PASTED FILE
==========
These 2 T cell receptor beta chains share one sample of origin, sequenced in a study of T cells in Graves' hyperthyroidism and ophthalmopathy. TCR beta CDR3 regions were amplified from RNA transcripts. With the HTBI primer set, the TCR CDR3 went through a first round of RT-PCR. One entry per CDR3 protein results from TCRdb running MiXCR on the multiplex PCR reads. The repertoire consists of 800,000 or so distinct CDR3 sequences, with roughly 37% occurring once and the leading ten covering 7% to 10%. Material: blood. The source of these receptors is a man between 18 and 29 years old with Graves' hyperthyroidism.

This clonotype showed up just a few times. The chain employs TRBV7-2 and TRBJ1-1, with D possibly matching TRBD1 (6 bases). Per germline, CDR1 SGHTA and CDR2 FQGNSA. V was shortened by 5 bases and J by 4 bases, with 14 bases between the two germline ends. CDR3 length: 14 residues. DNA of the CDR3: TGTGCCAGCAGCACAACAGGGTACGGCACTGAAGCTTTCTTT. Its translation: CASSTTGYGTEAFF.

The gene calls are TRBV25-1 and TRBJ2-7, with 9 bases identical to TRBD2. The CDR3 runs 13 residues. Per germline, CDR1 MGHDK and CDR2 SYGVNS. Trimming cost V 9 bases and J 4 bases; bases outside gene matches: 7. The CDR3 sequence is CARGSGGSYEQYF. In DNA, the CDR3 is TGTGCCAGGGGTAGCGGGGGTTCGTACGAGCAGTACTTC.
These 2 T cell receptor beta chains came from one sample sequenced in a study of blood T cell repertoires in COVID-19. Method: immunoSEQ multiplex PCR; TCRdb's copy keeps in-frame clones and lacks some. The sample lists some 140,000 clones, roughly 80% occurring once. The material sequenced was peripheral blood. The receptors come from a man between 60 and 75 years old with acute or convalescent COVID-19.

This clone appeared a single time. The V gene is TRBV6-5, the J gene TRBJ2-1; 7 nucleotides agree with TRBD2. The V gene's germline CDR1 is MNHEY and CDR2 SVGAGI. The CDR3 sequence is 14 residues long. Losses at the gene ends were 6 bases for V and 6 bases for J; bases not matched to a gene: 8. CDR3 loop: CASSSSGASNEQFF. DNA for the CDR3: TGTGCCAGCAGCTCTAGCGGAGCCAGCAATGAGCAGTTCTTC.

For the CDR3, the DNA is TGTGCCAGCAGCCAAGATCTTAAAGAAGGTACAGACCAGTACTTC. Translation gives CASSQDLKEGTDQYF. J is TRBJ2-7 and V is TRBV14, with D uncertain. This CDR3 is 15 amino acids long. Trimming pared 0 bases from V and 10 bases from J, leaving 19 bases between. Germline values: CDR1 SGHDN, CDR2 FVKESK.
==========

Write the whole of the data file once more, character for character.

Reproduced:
These 2 T cell receptor beta chains share one sample of origin, sequenced in a study of T cells in Graves' hyperthyroidism and ophthalmopathy. TCR beta CDR3 regions were amplified from RNA transcripts. With the HTBI primer set, the TCR CDR3 went through a first round of RT-PCR. One entry per CDR3 protein results from TCRdb running MiXCR on the multiplex PCR reads. The repertoire consists of 800,000 or so distinct CDR3 sequences, with roughly 37% occurring once and the leading ten covering 7% to 10%. Material: blood. The source of these receptors is a man between 18 and 29 years old with Graves' hyperthyroidism.

This clonotype showed up just a few times. The chain employs TRBV7-2 and TRBJ1-1, with D possibly matching TRBD1 (6 bases). Per germline, CDR1 SGHTA and CDR2 FQGNSA. V was shortened by 5 bases and J by 4 bases, with 14 bases between the two germline ends. CDR3 length: 14 residues. DNA of the CDR3: TGTGCCAGCAGCACAACAGGGTACGGCACTGAAGCTTTCTTT. Its translation: CASSTTGYGTEAFF.

The gene calls are TRBV25-1 and TRBJ2-7, with 9 bases identical to TRBD2. The CDR3 runs 13 residues. Per germline, CDR1 MGHDK and CDR2 SYGVNS. Trimming cost V 9 bases and J 4 bases; bases outside gene matches: 7. The CDR3 sequence is CARGSGGSYEQYF. In DNA, the CDR3 is TGTGCCAGGGGTAGCGGGGGTTCGTACGAGCAGTACTTC.
These 2 T cell receptor beta chains came from one sample sequenced in a study of blood T cell repertoires in COVID-19. Method: immunoSEQ multiplex PCR; TCRdb's copy keeps in-frame clones and lacks some. The sample lists some 140,000 clones, roughly 80% occurring once. The material sequenced was peripheral blood. The receptors come from a man between 60 and 75 years old with acute or convalescent COVID-19.

This clone appeared a single time. The V gene is TRBV6-5, the J gene TRBJ2-1; 7 nucleotides agree with TRBD2. The V gene's germline CDR1 is MNHEY and CDR2 SVGAGI. The CDR3 sequence is 14 residues long. Losses at the gene ends were 6 bases for V and 6 bases for J; bases not matched to a gene: 8. CDR3 loop: CASSSSGASNEQFF. DNA for the CDR3: TGTGCCAGCAGCTCTAGCGGAGCCAGCAATGAGCAGTTCTTC.

For the CDR3, the DNA is TGTGCCAGCAGCCAAGATCTTAAAGAAGGTACAGACCAGTACTTC. Translation gives CASSQDLKEGTDQYF. J is TRBJ2-7 and V is TRBV14, with D uncertain. This CDR3 is 15 amino acids long. Trimming pared 0 bases from V and 10 bases from J, leaving 19 bases between. Germline values: CDR1 SGHDN, CDR2 FVKESK.